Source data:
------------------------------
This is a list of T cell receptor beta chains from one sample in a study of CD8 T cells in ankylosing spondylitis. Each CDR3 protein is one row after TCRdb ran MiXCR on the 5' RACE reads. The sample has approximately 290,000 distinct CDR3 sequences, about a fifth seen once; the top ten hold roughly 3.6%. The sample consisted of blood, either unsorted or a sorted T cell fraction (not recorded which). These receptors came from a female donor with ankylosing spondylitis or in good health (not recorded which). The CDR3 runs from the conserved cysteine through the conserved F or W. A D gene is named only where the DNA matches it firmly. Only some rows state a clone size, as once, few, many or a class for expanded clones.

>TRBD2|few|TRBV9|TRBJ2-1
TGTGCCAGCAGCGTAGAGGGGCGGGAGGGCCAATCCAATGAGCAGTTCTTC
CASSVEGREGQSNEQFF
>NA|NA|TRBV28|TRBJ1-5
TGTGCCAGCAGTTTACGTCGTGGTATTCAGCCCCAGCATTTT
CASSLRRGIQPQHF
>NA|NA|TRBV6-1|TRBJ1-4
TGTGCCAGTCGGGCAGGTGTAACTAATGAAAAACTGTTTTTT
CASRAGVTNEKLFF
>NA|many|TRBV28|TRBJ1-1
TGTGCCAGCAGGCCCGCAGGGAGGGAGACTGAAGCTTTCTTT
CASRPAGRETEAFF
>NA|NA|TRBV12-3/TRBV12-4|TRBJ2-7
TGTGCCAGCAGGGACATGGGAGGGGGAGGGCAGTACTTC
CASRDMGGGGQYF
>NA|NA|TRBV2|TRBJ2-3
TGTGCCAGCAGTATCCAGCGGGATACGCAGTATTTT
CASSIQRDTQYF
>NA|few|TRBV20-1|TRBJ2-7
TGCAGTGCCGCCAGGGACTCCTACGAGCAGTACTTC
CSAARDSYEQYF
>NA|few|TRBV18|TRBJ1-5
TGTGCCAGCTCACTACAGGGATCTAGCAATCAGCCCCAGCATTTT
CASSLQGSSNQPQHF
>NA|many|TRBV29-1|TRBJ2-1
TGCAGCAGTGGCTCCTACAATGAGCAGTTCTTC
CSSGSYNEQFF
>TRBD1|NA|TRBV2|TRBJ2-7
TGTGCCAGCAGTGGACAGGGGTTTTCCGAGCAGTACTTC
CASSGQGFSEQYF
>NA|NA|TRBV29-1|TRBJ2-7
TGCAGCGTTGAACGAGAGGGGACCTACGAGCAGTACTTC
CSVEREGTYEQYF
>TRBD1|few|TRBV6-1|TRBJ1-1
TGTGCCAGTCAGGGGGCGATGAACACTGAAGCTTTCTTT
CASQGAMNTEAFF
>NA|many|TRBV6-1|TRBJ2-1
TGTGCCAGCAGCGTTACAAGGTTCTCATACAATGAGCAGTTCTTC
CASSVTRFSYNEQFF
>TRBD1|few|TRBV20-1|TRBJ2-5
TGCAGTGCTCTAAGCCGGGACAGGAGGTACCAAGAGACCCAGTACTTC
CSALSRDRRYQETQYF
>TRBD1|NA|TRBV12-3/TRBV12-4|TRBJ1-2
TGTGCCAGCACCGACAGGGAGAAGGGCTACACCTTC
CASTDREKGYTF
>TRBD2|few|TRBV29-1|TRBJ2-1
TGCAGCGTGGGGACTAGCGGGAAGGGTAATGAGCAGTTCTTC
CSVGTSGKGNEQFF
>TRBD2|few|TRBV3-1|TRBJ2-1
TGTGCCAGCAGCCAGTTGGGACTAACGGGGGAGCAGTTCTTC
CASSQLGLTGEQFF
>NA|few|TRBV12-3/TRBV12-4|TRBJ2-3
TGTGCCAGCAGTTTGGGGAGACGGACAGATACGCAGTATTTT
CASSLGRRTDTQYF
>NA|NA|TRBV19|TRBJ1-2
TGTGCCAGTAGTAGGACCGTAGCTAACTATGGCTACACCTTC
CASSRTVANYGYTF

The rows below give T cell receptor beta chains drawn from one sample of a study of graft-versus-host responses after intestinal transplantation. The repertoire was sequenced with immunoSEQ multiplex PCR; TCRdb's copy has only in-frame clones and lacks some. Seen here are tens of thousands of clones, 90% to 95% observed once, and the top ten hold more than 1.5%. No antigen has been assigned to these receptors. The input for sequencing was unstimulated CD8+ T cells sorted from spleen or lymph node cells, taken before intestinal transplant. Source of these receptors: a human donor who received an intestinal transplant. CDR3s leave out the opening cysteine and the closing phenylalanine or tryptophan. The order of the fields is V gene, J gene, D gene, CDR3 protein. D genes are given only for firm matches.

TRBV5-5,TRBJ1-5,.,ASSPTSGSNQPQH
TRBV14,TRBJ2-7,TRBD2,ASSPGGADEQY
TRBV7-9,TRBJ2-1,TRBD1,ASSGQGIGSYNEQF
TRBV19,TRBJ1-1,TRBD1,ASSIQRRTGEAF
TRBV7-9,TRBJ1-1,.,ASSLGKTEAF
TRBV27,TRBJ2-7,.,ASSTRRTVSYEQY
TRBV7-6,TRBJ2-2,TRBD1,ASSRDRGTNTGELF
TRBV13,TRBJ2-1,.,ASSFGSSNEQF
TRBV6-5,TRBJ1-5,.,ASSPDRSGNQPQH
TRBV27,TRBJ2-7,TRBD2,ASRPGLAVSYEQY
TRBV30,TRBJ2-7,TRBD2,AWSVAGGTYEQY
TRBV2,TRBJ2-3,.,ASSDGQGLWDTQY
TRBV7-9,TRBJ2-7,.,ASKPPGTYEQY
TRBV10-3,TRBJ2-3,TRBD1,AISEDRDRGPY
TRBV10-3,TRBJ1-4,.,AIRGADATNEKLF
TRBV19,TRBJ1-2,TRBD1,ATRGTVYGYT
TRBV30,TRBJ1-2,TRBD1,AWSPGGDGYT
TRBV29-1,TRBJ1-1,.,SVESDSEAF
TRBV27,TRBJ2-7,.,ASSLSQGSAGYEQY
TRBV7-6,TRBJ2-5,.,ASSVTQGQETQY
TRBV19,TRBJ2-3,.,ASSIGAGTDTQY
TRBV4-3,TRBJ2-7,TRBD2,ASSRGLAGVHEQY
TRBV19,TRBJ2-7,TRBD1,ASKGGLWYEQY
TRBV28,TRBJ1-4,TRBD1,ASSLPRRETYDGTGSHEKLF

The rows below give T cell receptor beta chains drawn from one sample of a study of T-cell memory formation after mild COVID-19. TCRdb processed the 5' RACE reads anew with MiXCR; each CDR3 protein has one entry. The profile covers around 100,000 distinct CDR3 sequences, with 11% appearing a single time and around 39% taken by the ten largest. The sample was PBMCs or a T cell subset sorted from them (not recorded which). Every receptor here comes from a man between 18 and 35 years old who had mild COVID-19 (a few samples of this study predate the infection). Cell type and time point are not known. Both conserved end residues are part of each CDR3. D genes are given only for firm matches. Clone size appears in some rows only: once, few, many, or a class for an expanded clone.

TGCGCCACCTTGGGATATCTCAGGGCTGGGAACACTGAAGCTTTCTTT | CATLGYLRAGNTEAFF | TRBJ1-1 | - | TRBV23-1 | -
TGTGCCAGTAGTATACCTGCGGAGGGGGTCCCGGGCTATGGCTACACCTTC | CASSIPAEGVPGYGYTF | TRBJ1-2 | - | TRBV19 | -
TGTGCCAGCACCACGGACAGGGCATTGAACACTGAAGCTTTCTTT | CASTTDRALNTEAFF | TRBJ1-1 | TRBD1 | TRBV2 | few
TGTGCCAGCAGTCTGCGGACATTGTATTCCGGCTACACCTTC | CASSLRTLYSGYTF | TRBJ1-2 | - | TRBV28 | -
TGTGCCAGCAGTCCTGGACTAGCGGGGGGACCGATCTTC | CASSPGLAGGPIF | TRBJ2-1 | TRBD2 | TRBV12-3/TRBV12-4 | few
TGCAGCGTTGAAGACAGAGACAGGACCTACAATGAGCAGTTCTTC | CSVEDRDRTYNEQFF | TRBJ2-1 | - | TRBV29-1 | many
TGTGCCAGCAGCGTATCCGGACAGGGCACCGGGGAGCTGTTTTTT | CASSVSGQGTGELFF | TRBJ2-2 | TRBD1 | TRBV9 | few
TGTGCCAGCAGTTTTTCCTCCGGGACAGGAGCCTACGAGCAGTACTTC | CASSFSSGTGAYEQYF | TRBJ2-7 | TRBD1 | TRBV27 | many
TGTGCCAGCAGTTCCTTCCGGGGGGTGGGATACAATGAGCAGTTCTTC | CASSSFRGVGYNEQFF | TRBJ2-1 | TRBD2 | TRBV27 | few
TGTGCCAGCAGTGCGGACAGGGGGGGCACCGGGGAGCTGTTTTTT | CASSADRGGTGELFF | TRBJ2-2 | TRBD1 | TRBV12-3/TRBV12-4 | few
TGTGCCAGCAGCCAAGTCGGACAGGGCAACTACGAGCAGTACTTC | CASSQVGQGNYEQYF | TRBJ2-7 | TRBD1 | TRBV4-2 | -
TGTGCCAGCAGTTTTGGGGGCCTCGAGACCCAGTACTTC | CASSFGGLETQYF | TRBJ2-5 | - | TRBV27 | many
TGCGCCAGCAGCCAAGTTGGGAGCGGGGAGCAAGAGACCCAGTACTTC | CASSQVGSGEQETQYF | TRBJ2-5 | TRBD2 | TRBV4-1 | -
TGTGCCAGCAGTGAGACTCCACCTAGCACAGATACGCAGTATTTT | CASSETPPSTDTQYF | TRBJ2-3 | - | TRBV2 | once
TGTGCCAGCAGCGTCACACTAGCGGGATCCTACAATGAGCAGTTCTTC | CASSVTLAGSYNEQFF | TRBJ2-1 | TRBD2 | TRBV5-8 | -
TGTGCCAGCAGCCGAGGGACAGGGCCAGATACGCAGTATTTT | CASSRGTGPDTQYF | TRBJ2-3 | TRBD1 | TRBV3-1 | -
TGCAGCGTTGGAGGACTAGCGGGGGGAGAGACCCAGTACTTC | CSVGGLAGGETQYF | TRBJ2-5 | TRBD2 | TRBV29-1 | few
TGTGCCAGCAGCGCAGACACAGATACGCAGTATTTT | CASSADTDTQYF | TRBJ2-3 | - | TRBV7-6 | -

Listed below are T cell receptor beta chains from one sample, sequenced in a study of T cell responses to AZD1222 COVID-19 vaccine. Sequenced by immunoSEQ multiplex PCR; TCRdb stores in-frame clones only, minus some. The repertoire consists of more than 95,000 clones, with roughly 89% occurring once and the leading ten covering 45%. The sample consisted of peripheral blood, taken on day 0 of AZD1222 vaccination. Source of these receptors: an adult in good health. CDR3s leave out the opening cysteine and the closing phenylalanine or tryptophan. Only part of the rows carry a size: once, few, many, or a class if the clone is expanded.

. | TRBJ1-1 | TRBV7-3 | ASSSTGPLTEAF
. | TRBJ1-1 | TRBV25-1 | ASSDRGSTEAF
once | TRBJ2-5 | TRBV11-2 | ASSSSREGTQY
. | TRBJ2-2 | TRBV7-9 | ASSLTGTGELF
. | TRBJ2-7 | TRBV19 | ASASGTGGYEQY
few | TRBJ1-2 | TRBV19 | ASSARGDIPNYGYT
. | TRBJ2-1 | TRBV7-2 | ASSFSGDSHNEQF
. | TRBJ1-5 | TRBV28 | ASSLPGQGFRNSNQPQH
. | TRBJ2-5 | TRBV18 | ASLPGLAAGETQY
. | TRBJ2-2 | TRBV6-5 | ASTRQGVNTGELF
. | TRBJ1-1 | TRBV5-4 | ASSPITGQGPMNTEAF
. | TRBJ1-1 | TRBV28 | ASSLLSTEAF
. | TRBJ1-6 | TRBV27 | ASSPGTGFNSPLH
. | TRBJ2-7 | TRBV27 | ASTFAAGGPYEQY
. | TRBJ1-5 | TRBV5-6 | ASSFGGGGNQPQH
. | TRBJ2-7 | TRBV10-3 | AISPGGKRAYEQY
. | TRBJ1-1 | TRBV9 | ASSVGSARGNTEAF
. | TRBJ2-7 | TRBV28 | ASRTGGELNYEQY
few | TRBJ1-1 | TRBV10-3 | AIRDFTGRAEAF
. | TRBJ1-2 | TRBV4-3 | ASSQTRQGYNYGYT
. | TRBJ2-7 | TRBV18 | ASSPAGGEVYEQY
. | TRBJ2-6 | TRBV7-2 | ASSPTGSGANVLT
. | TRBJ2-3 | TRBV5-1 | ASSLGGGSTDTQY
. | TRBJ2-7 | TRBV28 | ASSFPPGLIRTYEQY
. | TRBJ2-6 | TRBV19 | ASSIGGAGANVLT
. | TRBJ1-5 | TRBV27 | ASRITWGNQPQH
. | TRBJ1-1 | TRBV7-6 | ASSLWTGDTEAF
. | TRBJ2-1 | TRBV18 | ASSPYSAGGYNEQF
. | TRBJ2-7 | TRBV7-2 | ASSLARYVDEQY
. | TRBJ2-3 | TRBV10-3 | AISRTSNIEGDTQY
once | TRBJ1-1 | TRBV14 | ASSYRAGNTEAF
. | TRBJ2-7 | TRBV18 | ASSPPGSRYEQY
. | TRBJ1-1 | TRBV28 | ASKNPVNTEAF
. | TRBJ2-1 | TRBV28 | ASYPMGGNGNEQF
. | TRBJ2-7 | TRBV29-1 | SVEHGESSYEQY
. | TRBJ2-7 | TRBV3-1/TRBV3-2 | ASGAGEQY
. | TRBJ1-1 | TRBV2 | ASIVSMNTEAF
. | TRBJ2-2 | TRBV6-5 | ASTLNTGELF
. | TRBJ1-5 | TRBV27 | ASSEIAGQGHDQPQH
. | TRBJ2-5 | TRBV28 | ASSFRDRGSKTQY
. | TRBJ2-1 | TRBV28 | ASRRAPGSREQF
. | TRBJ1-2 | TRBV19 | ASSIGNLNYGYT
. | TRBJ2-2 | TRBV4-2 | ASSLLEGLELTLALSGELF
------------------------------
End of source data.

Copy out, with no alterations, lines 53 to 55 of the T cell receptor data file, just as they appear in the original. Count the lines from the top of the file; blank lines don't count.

>NA|few|TRBV12-3/TRBV12-4|TRBJ2-3
TGTGCCAGCAGTTTGGGGAGACGGACAGATACGCAGTATTTT
CASSLGRRTDTQYF